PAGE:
In this study, we focused on understanding the interspecific variation in the binocular field configuration of 15 diurnal raptor species. This approach also allowed us to test some functional hypotheses about the link between binocular vision and the associated behaviours. Binocular vision in birds has been hypothesized to function primarily in guiding the position of the bill and/or the feet, and estimating the time of arrival at a target when foraging (Martin, 2009). Additionally, a recent study pointed out that the length of the blind area in front of the bill is associated with the width of the binocular field, and may be functionally important for visualizing the bill tip and enhancing binocular vision at close distances in species with specific foraging tactics (Tyrrell and Fernández-Juricic, 2017a).
Among diurnal raptors, Accipitriformes are a monophyletic order (Prum et al., 2015), including eagles, vultures, and hawks, which forage using mainly visual cues (Jones et al., 2007). Accipitriformes share a common carnivorous diet, with the exception of the frugivorous palm-nut vulture, Gypohierax angolensis. Accipitriformes can also be classified using three main foraging tactics: ground predators (chasing prey moving on the ground), aerial and aquatic predators (chasing for prey moving in three dimensions: in the air or under the water film), and obligate scavengers (seeking for carrion only). Accipitriformes' visual fields have been studied in only a limited number of species (Martin and Katzir, 1999; Martin et al., 2012; O'Rourke et al., 2010a; Portugal et al., 2017; Potier et al., 2016).
We investigated the interspecific variation in binocular field configuration in members of the order Accipitriformes using both unidimensional (binocular overlap width in the horizontal plane, maximum binocular overlap width and its position) and multidimensional (shape of the binocular fields using a geometric morphometric analysis) approaches. Additionally, we characterized two parameters associated with the blind area (width above the head, and width behind the head in the horizontal plane) as they have been shown to be associated with variations in the width of the binocular field (Tyrrell and Fernández-Juricic, 2017a).
In the present study, we considered the previously published data on seven species from which raw data were obtained, and we added new data measuring the visual field in eight more species. This sample size allowed us to control for the potential confounding effects of phylogenetic relatedness.
The present study has two main parts. First, we compared the visual field parameters of species with different foraging behaviour and tactics. Because wider binocular fields would enhance the accuracy of contacting active prey, we hypothesized that predatory species should have a wider overall binocular overlap in the horizontal plane than carrion-feeding species. Other studies, especially on raptors, have not supported this assumption (see Martin, 2009, for review) but it has never been tested while controlling for the effects of shared ancestry. We also predicted that the blind area above and behind the head would be narrower in carrion foragers as this would increase visual coverage (i.e. wider lateral fields) to detect social information from conspecifics and hence enhance carrion detection (Houston, 1974). Finally, we describe for the first time the actual overall shape of the binocular fields for these species, allowing us to use a multidimensional approach to interpret the results obtained in the first part of the study.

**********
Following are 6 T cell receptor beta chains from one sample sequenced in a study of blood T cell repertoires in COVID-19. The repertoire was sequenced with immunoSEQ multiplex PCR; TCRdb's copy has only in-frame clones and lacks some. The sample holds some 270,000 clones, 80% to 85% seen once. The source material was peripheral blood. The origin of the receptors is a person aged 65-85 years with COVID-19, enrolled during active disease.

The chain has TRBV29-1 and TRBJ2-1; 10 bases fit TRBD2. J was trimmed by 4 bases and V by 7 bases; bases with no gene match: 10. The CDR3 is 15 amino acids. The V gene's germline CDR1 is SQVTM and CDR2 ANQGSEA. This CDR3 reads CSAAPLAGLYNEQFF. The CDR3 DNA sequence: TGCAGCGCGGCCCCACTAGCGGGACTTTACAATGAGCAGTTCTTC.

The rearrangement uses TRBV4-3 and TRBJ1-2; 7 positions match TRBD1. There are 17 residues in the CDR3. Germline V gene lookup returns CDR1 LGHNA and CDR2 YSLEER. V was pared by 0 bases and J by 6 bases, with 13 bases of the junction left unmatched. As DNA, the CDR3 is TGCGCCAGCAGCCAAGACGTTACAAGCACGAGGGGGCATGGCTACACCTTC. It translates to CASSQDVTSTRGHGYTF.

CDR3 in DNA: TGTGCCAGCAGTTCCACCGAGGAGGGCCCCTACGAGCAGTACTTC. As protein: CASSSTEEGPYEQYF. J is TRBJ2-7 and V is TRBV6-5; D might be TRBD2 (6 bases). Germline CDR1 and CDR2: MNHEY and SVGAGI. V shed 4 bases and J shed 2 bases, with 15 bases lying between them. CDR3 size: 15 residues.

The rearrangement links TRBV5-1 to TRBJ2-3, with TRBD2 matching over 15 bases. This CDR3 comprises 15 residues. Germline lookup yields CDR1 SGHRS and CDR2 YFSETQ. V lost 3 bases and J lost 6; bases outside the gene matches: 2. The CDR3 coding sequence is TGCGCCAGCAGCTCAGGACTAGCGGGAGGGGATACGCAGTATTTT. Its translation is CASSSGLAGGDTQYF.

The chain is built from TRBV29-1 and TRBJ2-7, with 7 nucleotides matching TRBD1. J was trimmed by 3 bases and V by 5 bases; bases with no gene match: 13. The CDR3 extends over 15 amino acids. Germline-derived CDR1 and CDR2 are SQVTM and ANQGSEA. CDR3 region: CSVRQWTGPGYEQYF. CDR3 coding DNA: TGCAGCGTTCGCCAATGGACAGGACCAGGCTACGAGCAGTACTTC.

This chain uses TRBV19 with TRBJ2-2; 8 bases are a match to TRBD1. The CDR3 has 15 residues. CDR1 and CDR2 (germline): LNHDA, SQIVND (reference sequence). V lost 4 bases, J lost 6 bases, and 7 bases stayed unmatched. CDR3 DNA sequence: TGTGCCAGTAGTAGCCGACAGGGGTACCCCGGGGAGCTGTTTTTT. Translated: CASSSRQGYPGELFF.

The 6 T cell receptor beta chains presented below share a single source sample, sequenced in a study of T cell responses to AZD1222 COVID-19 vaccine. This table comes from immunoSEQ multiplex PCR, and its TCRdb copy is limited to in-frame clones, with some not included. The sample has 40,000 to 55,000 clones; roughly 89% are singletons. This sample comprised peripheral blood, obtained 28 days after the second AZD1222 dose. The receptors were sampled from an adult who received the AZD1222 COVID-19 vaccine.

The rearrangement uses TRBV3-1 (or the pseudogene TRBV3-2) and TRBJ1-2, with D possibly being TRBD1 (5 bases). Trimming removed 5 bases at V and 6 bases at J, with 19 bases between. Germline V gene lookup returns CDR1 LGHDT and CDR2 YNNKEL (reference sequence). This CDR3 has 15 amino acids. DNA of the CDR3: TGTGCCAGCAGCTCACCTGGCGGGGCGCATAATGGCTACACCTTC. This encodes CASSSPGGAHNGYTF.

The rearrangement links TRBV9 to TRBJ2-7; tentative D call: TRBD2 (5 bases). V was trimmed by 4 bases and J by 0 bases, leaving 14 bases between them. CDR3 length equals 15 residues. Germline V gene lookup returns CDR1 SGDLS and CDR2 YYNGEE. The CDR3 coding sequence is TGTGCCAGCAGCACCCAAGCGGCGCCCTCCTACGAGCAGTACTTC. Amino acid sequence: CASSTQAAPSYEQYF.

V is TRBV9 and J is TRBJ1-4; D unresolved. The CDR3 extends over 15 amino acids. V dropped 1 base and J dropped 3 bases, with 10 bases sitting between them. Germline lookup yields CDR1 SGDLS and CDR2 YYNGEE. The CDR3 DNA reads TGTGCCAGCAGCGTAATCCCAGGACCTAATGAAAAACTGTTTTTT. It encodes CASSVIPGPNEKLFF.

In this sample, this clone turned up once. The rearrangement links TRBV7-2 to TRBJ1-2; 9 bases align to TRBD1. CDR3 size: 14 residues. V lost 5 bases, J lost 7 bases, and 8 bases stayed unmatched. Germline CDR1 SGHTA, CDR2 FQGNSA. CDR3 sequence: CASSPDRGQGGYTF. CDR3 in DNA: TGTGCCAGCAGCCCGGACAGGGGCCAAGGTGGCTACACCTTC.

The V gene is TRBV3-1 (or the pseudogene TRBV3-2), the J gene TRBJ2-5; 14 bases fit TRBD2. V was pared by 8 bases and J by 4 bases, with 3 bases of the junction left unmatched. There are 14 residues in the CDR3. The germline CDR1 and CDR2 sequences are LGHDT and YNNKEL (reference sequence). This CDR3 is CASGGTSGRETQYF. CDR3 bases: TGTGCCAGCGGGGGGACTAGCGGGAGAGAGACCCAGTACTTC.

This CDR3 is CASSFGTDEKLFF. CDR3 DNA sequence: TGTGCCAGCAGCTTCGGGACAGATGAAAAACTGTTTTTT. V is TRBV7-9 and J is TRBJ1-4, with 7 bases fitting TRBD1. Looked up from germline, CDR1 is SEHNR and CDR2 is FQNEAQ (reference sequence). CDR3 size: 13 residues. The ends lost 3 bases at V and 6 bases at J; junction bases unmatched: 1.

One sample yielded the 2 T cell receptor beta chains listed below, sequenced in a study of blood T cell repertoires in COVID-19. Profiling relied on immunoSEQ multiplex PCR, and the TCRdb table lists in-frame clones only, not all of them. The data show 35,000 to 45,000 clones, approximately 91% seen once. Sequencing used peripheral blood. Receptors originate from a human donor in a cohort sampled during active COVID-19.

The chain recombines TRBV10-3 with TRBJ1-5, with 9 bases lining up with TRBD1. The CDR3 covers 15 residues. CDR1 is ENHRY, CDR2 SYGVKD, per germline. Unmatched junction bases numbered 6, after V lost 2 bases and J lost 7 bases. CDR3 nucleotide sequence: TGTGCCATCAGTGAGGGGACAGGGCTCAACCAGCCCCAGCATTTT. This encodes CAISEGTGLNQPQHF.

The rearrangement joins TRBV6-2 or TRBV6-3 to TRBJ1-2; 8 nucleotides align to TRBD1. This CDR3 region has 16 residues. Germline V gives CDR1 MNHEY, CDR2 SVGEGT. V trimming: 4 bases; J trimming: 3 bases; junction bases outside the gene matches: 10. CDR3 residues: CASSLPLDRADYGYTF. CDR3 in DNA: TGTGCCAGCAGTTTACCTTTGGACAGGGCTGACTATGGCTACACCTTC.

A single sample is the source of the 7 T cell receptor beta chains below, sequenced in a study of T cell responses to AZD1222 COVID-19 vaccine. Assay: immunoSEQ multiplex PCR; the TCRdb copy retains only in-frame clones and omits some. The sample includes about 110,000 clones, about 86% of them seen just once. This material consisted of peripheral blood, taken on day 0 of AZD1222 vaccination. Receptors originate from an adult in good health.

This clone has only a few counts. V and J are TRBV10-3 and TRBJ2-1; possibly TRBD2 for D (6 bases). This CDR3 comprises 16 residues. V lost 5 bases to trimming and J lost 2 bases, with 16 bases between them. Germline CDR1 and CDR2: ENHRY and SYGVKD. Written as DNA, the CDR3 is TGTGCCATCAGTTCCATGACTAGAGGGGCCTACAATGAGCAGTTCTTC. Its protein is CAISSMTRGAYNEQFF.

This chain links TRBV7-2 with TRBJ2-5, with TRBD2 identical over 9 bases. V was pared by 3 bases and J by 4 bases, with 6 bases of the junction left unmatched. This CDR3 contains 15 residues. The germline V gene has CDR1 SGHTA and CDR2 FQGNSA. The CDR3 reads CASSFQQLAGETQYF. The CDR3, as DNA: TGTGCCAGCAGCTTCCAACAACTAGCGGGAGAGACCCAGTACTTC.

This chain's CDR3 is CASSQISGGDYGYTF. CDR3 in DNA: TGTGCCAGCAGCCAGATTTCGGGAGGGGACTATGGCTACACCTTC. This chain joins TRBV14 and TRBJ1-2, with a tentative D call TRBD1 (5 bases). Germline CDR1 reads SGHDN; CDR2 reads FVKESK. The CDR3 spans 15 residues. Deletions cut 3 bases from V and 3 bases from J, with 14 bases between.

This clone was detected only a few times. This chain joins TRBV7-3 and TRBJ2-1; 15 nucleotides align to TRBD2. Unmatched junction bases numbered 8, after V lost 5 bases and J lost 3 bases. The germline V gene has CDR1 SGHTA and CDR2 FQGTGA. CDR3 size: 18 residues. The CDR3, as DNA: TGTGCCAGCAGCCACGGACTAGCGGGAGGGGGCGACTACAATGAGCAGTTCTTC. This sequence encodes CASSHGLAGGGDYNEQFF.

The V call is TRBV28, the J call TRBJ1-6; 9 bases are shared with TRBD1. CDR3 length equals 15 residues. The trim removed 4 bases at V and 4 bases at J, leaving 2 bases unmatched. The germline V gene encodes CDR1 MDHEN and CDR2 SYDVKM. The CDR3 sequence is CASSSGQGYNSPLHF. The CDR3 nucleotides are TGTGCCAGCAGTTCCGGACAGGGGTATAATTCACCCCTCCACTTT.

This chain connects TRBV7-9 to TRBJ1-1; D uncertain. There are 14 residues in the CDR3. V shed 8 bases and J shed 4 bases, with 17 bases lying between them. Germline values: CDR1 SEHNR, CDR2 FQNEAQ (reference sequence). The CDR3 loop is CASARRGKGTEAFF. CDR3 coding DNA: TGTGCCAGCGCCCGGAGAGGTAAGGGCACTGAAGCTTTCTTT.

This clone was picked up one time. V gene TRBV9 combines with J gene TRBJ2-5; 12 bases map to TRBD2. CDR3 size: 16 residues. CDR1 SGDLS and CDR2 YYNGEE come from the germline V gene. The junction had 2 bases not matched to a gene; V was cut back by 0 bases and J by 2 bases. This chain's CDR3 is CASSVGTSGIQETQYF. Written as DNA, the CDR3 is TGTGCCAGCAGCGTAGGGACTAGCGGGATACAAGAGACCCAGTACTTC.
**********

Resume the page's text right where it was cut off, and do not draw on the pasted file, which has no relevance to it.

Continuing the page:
MATERIALS AND METHODS
We compared the visual fields of 15 raptor species, using published data from seven species (Martin and Katzir, 1999; Martin et al., 2012; O'Rourke et al., 2010a; Potier et al., 2016) and new data from eight species (see Table 1). The eight species of birds were under the care of a handler from two French falconry parks: Le Grand Parc du Puy du Fou and Les Ailes de l'Urga (see Table 1 for details). Birds at both parks are kept in good health and fly regularly. The individual birds we worked with were measured close to their holding aviaries and were returned to them promptly after the data were collected.
Species were categorized by their foraging behaviour (predators, carrion eaters) and by their foraging tactics (ground predators: predators that chase prey moving on the ground; aerial and aquatic predators: predators that chase prey moving in three dimensions; obligate scavengers: species that exclusively seek carrion), based on De Graaf et al. (1985) (Table 1).
We used the same procedure and apparatus of Prof. Graham Martin with his permission. The procedure was reviewed in 2007 by the UK Home Office. The study was conducted under a formal agreement between the animal-rearing facilities, Le Grand Parc du Puy du Fou and Les Ailes de l'Urga, CNRS and Centre Hospitalier Vétérinaire of Saint Martin de Bellevue. In agreement with French law, birds were handled by their usual trainer, under the permit of the Grand Parc du Puy du Fou (national certificate to maintain birds ‘Certificat de capacite’ delivered to the director of the falconry, Jean-louis Liegeois on 7 April 1994) and of Les Ailes de l'Urga (national certificate to maintain birds ‘Certificat de capacite’ delivered to the director of the falconry, Patrice Potier on 20 June 2006). Both trainers were present during the experiments.